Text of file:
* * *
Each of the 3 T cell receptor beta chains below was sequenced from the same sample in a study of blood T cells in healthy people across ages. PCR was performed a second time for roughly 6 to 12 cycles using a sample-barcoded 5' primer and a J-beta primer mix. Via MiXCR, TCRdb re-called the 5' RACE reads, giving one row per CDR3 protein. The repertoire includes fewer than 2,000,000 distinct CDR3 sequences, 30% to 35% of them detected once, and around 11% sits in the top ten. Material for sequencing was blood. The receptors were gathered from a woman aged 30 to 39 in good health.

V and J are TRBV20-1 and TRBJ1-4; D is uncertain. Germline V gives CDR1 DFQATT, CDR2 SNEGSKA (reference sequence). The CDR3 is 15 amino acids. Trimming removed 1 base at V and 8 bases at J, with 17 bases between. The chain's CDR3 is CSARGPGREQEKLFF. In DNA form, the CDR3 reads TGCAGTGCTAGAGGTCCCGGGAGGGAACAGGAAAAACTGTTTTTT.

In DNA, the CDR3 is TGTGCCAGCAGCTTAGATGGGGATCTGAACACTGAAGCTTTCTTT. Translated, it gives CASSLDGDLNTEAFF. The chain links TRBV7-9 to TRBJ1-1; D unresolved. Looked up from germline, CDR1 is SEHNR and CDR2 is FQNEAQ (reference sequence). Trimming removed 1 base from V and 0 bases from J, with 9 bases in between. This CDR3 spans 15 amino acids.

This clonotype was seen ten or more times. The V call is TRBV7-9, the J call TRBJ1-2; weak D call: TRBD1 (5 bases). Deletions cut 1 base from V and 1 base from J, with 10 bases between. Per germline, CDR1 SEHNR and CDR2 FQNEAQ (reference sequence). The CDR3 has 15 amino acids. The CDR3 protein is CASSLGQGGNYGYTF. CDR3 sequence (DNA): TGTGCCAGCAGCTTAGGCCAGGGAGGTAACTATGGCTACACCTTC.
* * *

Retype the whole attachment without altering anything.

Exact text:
Each of the 3 T cell receptor beta chains below was sequenced from the same sample in a study of blood T cells in healthy people across ages. PCR was performed a second time for roughly 6 to 12 cycles using a sample-barcoded 5' primer and a J-beta primer mix. Via MiXCR, TCRdb re-called the 5' RACE reads, giving one row per CDR3 protein. The repertoire includes fewer than 2,000,000 distinct CDR3 sequences, 30% to 35% of them detected once, and around 11% sits in the top ten. Material for sequencing was blood. The receptors were gathered from a woman aged 30 to 39 in good health.

V and J are TRBV20-1 and TRBJ1-4; D is uncertain. Germline V gives CDR1 DFQATT, CDR2 SNEGSKA (reference sequence). The CDR3 is 15 amino acids. Trimming removed 1 base at V and 8 bases at J, with 17 bases between. The chain's CDR3 is CSARGPGREQEKLFF. In DNA form, the CDR3 reads TGCAGTGCTAGAGGTCCCGGGAGGGAACAGGAAAAACTGTTTTTT.

In DNA, the CDR3 is TGTGCCAGCAGCTTAGATGGGGATCTGAACACTGAAGCTTTCTTT. Translated, it gives CASSLDGDLNTEAFF. The chain links TRBV7-9 to TRBJ1-1; D unresolved. Looked up from germline, CDR1 is SEHNR and CDR2 is FQNEAQ (reference sequence). Trimming removed 1 base from V and 0 bases from J, with 9 bases in between. This CDR3 spans 15 amino acids.

This clonotype was seen ten or more times. The V call is TRBV7-9, the J call TRBJ1-2; weak D call: TRBD1 (5 bases). Deletions cut 1 base from V and 1 base from J, with 10 bases between. Per germline, CDR1 SEHNR and CDR2 FQNEAQ (reference sequence). The CDR3 has 15 amino acids. The CDR3 protein is CASSLGQGGNYGYTF. CDR3 sequence (DNA): TGTGCCAGCAGCTTAGGCCAGGGAGGTAACTATGGCTACACCTTC.